Whether it’s educating UCSF clinicians and staff on the dangers of structural racism or treating expectant and new mothers, Ana Delgado’s impact is felt broadly.
A clinical professor and assistant director of Inpatient Obstetrics at UCSF, Delgado (MS ’02) has helped countless mothers provide their children with a healthy start through her care as a certified nurse-midwife. She hopes her tireless advocacy at the local, state and national levels will ensure health equity for these families, now and for the rest of their lives.
“My job as a midwife cannot stop at the walls of the clinic or the exam room,” she said.
In October 2021, Delgado received the UCSF Chancellor Award for Dr. Martin Luther King, Jr. Leadership, which honors members of the UCSF community who have demonstrated outstanding commitment and service to the ideals of diversity, equity and inclusion beyond the scope of their job, area of research, or training.
"We cannot limit our advocacy to things traditionally defined as health-related if we want to actually achieve health equity.” — Ana Delgado
A major focus of Delgado’s work is examining structural racism’s role in health care. As co-director of the Anti-Racism, Equity, Inclusion and Structural Change initiative within UCSF’s Department of Obstetrics, Gynecology & Reproductive Services, Delgado leads workshops and presentations educating UCSF physicians, nurse-midwives and staff about structural racism’s adverse effects to prevent instances of bias and discrimination when treating underrepresented individuals.
“We’re turning the lens on racism rather than race,” Delgado said. “It’s upsetting to hear that Black women are three to four times more likely to die during childbirth or pregnancy. How can we provide respectful care and create an identity-safe environment? Are we asking the right questions of ourselves, the institution and our health care system?”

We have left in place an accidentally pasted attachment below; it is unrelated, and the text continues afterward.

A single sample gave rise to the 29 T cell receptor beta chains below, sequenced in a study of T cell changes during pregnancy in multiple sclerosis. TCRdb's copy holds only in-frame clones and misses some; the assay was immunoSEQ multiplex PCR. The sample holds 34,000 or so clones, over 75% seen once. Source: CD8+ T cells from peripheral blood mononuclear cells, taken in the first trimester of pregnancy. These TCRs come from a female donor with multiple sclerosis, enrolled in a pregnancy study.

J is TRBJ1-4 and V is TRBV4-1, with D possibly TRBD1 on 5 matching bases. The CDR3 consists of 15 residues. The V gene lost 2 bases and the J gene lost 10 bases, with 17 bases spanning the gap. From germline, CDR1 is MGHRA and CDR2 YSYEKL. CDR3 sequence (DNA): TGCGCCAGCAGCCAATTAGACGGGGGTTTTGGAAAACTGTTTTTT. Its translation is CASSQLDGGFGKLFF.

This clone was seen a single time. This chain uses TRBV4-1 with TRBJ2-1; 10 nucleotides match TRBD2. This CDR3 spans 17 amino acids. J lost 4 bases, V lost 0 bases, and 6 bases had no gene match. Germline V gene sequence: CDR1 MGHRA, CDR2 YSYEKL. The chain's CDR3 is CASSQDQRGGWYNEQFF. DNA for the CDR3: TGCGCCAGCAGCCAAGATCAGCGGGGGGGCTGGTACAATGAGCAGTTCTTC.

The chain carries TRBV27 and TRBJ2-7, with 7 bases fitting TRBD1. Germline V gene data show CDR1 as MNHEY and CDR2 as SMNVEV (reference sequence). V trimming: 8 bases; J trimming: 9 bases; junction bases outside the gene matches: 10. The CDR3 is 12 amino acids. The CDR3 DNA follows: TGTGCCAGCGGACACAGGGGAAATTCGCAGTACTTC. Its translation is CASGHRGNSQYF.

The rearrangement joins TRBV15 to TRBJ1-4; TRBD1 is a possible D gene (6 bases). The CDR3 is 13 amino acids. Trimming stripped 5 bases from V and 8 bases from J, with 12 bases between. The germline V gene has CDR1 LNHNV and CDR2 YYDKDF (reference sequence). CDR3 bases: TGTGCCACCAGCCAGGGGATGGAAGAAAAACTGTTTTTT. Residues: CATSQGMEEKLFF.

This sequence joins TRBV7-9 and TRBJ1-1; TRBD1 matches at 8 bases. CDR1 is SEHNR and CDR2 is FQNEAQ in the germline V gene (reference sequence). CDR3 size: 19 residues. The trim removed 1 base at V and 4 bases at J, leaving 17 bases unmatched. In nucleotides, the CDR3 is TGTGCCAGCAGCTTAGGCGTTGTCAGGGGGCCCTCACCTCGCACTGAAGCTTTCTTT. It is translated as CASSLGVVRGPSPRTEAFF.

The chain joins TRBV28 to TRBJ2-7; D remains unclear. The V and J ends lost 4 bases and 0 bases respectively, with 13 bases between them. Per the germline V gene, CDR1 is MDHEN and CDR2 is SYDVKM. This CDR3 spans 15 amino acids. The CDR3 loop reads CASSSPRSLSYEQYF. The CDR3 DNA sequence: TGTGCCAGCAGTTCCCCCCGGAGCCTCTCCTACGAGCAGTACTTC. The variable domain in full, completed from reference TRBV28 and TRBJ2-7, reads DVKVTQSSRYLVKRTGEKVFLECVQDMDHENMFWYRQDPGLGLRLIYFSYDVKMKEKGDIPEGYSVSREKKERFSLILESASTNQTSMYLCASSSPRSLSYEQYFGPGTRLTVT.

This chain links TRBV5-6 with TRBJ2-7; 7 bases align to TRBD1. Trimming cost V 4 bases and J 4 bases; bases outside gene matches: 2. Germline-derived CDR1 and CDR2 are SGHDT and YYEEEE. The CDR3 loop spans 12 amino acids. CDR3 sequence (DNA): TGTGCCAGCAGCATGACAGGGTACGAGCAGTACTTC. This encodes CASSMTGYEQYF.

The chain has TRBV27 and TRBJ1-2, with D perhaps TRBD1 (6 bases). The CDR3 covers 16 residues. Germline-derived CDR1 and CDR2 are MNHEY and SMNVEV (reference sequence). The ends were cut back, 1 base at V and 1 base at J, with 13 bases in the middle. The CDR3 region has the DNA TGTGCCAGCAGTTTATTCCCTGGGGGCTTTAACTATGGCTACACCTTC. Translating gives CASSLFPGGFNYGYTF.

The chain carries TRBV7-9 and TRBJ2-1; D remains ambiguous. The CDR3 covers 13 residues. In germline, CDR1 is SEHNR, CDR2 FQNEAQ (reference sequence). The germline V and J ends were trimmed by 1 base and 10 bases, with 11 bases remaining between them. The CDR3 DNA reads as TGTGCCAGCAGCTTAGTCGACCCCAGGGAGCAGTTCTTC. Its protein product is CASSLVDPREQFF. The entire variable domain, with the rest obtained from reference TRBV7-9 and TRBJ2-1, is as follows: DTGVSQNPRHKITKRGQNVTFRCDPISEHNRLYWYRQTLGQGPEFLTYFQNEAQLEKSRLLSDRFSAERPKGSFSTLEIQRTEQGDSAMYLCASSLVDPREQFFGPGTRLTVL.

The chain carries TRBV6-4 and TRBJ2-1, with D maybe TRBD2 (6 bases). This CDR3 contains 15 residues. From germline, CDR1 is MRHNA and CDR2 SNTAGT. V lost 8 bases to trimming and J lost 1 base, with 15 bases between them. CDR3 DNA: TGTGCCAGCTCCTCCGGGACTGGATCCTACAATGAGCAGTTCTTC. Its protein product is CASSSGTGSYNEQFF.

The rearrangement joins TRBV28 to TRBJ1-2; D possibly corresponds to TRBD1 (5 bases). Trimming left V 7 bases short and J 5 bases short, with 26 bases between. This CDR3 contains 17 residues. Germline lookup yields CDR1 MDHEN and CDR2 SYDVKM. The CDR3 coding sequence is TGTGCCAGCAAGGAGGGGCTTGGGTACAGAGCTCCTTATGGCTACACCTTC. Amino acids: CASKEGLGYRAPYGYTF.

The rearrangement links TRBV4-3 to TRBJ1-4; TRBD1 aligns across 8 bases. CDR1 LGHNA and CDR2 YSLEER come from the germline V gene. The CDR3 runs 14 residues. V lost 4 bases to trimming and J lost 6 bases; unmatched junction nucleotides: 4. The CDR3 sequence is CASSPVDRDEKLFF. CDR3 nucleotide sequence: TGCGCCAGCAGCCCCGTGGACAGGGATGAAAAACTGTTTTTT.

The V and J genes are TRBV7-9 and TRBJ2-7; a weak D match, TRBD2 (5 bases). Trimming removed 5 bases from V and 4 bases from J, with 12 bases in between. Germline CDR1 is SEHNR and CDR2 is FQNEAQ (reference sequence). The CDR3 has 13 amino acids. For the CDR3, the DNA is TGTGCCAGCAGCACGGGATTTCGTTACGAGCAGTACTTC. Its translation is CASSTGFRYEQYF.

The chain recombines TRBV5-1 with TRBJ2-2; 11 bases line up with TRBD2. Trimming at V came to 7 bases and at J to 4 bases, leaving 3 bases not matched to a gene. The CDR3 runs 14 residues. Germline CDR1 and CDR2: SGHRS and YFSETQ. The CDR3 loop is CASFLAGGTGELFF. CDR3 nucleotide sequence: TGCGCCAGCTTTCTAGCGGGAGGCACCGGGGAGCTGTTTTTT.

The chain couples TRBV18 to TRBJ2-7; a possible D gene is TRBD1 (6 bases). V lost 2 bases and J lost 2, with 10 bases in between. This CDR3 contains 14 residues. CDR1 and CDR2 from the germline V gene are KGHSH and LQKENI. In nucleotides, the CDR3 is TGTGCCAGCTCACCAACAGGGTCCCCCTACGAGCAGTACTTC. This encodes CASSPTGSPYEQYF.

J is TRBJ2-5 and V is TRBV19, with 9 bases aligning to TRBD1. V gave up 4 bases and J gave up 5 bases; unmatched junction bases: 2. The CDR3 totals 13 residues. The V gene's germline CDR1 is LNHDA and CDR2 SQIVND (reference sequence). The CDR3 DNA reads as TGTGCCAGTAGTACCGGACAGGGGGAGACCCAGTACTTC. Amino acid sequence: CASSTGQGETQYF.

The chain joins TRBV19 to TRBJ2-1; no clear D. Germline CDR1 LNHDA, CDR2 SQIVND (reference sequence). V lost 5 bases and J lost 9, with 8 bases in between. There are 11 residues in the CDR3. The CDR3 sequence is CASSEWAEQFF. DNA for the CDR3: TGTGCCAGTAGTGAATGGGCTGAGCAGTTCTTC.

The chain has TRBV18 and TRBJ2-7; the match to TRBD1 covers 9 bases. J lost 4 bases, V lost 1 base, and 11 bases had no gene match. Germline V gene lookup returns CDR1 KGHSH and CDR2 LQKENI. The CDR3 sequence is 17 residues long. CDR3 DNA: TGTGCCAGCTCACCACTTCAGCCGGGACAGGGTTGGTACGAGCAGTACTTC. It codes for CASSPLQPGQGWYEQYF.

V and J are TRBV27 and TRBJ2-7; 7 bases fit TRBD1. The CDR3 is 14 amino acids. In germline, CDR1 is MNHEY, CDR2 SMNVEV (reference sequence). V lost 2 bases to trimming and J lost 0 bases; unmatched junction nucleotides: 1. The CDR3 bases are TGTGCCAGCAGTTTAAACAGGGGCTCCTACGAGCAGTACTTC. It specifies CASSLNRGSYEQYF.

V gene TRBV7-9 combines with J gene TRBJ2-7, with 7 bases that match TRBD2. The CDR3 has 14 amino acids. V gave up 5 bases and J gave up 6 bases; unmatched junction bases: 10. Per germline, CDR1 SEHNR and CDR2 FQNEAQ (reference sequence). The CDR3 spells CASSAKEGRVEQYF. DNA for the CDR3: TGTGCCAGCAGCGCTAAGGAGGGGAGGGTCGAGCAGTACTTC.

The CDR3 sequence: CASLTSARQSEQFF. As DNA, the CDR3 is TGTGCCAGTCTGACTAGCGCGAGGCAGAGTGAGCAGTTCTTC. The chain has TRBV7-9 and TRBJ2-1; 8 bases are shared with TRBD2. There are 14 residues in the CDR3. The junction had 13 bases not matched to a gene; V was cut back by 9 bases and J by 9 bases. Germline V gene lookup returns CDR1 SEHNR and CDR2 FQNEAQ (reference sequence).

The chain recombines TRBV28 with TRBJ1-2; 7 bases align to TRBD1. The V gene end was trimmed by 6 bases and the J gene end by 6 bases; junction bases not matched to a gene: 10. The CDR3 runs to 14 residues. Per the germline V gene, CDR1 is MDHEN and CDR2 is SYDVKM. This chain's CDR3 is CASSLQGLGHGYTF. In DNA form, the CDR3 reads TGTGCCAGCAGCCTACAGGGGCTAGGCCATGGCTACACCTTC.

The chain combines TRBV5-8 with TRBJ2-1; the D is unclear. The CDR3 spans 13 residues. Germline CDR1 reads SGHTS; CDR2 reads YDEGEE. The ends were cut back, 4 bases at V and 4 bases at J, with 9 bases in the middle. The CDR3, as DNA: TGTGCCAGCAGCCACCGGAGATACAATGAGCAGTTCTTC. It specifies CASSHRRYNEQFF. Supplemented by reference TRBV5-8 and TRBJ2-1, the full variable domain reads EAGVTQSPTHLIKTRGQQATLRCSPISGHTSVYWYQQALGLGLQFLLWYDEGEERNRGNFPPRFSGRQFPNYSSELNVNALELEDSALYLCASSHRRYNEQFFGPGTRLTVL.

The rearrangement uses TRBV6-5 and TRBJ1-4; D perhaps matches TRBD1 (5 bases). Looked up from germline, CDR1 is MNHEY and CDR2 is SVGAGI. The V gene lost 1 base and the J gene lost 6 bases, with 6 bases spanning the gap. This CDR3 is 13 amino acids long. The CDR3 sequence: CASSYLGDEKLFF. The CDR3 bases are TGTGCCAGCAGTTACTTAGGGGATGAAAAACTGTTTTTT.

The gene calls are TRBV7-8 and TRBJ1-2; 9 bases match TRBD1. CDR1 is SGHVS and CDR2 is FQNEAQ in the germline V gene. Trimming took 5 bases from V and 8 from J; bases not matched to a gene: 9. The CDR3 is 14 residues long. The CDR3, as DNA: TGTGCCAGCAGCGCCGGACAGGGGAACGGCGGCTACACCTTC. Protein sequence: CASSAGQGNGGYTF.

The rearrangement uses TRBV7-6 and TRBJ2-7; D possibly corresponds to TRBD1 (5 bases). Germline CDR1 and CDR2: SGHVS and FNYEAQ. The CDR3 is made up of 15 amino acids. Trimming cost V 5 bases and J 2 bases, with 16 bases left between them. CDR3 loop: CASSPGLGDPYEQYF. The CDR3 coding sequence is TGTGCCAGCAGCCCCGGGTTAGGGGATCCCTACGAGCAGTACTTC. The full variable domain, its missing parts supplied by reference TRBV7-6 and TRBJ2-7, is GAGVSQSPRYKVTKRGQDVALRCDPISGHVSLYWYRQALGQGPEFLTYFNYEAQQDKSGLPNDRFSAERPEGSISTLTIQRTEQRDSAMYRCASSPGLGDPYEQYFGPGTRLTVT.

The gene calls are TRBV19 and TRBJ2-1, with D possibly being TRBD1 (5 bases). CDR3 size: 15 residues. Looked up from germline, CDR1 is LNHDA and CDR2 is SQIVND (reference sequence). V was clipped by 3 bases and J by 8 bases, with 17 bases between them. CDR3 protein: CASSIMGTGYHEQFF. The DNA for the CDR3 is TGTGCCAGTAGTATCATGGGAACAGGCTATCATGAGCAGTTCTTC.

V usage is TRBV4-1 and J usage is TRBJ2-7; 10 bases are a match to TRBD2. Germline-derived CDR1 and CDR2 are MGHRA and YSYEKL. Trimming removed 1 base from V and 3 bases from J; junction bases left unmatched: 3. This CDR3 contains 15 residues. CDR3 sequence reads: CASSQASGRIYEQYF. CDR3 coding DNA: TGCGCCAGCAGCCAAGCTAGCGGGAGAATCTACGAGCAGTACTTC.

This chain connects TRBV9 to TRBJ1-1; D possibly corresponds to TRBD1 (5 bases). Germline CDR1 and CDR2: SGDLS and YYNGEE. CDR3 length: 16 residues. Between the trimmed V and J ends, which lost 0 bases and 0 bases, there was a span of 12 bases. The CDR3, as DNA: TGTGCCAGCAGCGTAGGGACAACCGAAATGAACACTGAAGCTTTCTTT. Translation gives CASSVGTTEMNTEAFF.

Delgado is applying her research expertise to answer some of those questions. She is a co-investigator for Supporting Our Ladies and Reducing Stress to prevent preterm birth study, a research initiative led by women of color and women who have had preterm births to understand the impacts of stress, anxiety and racism on birth outcomes. The study is part of the UCSF California Preterm Birth Initiative.
In addition to Delgado’s work at UCSF, she provides prenatal care at Mission Neighborhood Health Center, which serves nearly 13,000 low-income patients annually among its four San Francisco Bay Area locations.
“Listening to what these women need is important,” Delgado said. “I feel that as long as we are partners with the community, we won’t move backward.”
Serving the community has always been a passion for Delgado, who considers herself “an activist first and a clinician second.” Learning about the benefits of community-based, health care models while a master’s student at the UCSF School of Nursing has played a significant role in Delgado’s success.
At the UCSF School of Nursing, "I was introduced to innovative models like prenatal home visiting and CenteringPregnancy [group prenatal care] that de-centered health care institutions and prioritized the needs and wisdom of the families and communities we serve,” she said.
Delgado entered UCSF with a degree and background in political science. The education and training she received at the School of Nursing gave her the knowledge to apply her previous experience to the new domain of health policy. She advocates for health equity through her affiliations with the California Nurse-Midwives Association’s Health Policy, and Reproductive Justice and Anti-Racism Committees as well as UCSF’s Bixby Center for Global Reproductive Health. She has facilitated partnerships among the San Francisco Department of Public Health and non-profit, community-based organizations, resulting in initiatives aimed at enhancing perinatal care for underrepresented individuals.
"Many structures impact health, such as the system of mass incaceration or immigrant and border policies,” Delgado said. “We cannot limit our advocacy to things traditionally defined as health-related if we want to actually achieve health equity.”